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Concerning written warnings, in Florida

by Gator
(Miami, Florida)

My wife has been an excellent employee for 3.5 years at a very large international company in Florida. Her performance reviews have all been excellent. She just received a written warning, stating things that are not true, about her attitude and performance etc. She has refused to sign this document, stating that it is not true. She also knows that people who sign these documents are usually terminated sooner rather than later. She feels they might as well terminate her now, rather than sign something that helps her boss get rid of her anyway. We believe the real issue is that her immediate boss wants to replace her with a friend, or someone she can control. HR has been no help, and seems to just want things to take their course. The national HR dept. says it is a local matter. Anyway, I strongly believe my wife will be eligible for unemployment benefits anyway. My question is, should she sign the warning letter?? I read one of your responses where you said the person should have signed the warning, but add a notation that it was false. In our case, I don't believe they will allow any notation or additional pages attached. Until I read your advice I felt the best thing to do is not sign the warning. Plus other higher ups are now becoming aware of this issue and may intercede. And, either way, if terminated, she can easily prove that she has been an excellent employee. Can she write, under duress next to her signature---though I doubt the benefit of this. In summary, should she sign the warning, which is fabrication to allow them to terminate her with cause. They probably feel there is a greater chance her being denied unemployment if she signs?? I don't know.

Thanks for the help.

PS: The company she works for is huge, but seems to have a totally unprofessional policy dealing with procedures pertaining to warnings and terminations etc. Is there anything else my wife can do to help herself? I hope you don't mind if I send in a donation upon reading your response. Please tell me if you think I need a 15 minute consultation. Thanks again.

Hi Gator,

Interesting. Somewhere on the written warning there should either small print that states that signing is not an admittance of agreement or it does not state it state it.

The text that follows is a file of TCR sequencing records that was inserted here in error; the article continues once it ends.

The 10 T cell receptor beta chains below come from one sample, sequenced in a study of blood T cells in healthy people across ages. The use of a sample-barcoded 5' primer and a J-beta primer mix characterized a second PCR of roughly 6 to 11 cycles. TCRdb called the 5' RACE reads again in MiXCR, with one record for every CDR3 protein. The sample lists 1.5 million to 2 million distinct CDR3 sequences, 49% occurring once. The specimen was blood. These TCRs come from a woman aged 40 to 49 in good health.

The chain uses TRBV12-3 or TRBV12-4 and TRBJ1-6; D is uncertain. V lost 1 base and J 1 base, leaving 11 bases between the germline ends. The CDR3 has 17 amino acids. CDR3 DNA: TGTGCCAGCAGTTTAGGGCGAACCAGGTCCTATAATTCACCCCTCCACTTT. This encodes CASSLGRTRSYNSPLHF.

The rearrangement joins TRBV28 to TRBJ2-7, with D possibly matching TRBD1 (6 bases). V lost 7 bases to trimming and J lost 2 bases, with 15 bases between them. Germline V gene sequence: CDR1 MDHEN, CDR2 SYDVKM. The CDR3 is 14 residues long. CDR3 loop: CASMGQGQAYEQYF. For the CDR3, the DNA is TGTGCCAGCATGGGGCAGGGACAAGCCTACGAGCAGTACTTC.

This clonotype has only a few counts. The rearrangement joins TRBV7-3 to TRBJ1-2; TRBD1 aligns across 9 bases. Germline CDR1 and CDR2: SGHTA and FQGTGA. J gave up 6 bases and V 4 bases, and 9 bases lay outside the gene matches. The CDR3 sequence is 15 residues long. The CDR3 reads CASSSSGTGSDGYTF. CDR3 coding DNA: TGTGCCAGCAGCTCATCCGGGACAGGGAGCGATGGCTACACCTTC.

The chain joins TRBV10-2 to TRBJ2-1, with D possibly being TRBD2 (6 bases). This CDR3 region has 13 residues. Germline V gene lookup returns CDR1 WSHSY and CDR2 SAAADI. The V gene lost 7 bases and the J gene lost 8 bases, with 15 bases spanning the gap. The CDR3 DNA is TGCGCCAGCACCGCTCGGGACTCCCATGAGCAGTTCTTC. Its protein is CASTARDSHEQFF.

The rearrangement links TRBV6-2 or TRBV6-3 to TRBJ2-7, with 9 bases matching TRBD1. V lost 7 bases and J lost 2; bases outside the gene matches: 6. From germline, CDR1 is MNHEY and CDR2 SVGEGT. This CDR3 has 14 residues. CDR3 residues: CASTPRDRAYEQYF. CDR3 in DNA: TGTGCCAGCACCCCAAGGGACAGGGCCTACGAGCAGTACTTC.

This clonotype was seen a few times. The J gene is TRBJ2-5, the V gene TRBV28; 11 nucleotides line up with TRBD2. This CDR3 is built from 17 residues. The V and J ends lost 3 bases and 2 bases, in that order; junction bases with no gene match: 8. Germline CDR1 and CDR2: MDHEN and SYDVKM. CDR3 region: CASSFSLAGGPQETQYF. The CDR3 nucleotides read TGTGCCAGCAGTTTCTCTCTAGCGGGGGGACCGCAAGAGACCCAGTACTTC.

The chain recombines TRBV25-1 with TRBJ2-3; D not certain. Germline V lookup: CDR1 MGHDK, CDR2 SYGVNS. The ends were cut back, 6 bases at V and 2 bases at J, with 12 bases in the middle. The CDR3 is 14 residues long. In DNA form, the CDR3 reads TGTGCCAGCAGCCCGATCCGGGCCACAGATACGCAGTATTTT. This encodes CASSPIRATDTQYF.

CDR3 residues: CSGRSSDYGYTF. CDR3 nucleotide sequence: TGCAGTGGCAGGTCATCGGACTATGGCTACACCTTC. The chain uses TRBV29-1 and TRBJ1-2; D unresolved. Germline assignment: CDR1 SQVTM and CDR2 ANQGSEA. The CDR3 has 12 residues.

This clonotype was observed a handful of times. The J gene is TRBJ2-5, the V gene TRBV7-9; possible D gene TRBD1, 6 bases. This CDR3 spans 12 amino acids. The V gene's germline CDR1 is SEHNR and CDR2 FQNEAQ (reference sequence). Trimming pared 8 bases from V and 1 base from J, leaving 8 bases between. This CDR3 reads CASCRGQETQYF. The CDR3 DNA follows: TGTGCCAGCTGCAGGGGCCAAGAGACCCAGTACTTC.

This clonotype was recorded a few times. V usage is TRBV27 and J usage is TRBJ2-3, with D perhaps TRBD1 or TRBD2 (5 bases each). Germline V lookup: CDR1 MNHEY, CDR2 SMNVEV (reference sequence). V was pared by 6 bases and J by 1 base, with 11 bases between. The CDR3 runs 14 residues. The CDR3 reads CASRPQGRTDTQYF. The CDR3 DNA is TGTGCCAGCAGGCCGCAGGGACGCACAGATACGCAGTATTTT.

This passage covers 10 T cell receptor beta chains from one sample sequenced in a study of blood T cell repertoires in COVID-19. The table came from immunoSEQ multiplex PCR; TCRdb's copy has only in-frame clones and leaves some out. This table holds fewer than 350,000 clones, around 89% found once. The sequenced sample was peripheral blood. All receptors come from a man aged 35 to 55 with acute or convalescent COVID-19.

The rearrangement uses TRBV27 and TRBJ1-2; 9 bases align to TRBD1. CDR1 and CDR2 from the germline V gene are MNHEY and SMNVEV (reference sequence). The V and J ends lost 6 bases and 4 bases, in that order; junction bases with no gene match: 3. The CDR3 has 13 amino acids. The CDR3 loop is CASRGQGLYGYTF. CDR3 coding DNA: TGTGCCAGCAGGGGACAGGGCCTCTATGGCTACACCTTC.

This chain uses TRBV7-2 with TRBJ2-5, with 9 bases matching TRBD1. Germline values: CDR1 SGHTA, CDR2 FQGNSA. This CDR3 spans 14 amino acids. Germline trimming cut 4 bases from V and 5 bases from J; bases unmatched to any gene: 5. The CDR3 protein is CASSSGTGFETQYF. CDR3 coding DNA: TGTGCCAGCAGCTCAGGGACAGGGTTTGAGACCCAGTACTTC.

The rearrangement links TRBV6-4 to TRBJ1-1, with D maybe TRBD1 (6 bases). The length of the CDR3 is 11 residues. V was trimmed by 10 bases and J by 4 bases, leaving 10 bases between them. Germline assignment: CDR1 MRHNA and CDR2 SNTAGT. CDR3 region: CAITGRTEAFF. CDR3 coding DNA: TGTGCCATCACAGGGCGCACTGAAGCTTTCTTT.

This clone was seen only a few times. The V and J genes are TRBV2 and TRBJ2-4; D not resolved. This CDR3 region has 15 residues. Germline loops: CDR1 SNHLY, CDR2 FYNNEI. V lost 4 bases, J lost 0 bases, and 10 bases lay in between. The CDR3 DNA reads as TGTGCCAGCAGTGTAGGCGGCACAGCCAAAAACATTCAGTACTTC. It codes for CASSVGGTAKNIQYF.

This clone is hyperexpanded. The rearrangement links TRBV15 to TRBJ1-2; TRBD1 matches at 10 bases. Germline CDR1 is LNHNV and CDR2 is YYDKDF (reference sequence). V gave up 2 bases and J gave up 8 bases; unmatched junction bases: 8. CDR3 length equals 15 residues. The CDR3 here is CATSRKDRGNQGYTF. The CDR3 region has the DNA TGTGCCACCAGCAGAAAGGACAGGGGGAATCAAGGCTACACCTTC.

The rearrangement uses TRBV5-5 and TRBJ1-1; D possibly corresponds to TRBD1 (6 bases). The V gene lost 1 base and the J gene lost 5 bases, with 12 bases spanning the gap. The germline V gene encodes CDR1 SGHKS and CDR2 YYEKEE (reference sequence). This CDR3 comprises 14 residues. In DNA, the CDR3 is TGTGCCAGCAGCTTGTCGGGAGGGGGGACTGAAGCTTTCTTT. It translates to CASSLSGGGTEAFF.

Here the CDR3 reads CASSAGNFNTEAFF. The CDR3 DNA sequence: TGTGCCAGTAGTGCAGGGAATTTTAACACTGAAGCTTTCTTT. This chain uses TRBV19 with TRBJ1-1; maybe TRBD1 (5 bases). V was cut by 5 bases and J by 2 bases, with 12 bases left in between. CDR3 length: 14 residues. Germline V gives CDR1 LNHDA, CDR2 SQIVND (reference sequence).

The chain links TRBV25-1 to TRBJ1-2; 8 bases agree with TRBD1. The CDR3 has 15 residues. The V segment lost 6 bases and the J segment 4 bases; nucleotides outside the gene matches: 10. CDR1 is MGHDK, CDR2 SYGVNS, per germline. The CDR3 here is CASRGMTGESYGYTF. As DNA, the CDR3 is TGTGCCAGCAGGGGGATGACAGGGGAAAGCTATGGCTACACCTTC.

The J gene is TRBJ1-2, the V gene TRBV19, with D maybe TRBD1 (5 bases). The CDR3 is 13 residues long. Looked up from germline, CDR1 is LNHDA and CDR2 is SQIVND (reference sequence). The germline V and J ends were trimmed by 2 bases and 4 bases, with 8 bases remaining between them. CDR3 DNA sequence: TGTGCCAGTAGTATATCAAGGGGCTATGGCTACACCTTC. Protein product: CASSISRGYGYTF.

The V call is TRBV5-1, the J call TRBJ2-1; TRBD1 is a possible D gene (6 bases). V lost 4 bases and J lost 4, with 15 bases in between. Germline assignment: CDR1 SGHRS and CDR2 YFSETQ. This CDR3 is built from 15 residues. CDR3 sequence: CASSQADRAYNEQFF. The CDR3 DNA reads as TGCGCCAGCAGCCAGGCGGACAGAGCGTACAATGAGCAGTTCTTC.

If it does say it's not an admittance, there may be a corresponding rule that states refusal to sign is considered insubordination and cause for immediate termination.

If it's not there, no ifs, ands, or buts, Counter document .. which
I strongly suggest irregardless. This is what employees fail to do and what makes their cases weak.

If it is a huge company, they have an employee handbook. It's funny, no one ever asks a question and mentions what the employers rules and procedures are .. why is that? They not only tell us what we better not do and what is expected of us, but they tell us what we can expect of the employer. Everyone needs to follow the rules .. not just the employees.

I refuse to believe that although they may not allow her to attach anything that this little obstacle can not be overcome.

If it were me, I would sign and note Please see the attached response of disagreement which I request be added to my personnel file. If they refuse I would either try pushing back a little and tell them that if they won't allow the response to be added "then I believe it would be in my best interest to first consult with an employment lawyer on this matter."

Or I might just get the appropriate parties addresses and send it certified mail and attach the receipt to my copy of the letter for later use.

I am also a big fan of using email to the appropriate parties .. even from home where you can easily save everything.

The truth is at an unemployment hearing .. they don't want to hear what an excellent employee you have been. They want to hear about the reason you were fired and if the employer had good cause for termination or if they did not. This is always the central issue that needs to be addressed ..

Being an excellent employee is peripheral.

Being and excellent employee can actually hurt you when fired for performance and attitude (which is just another way to say insubordinate, negligent, careless, disrespectful, etc). The logic is that if they were a good employee that the recent events that caused the termination were within the claimant's control and therefore a choice .. intentional.

The state wants to see proof of efforts made at the time things were happening. That's why they love written warnings, they appear to be truth about the situation.

If a hearing officer asking "If you thought this written warning was unfair and untruthful did you complain to someone with more authority?"

Yes your honor, I did. I would like to admit into evidence this document .....

Need to start preparing for getting benefits now .. while still employed.

I have a new motto around here ..

Document, document, document so you can prove good cause.

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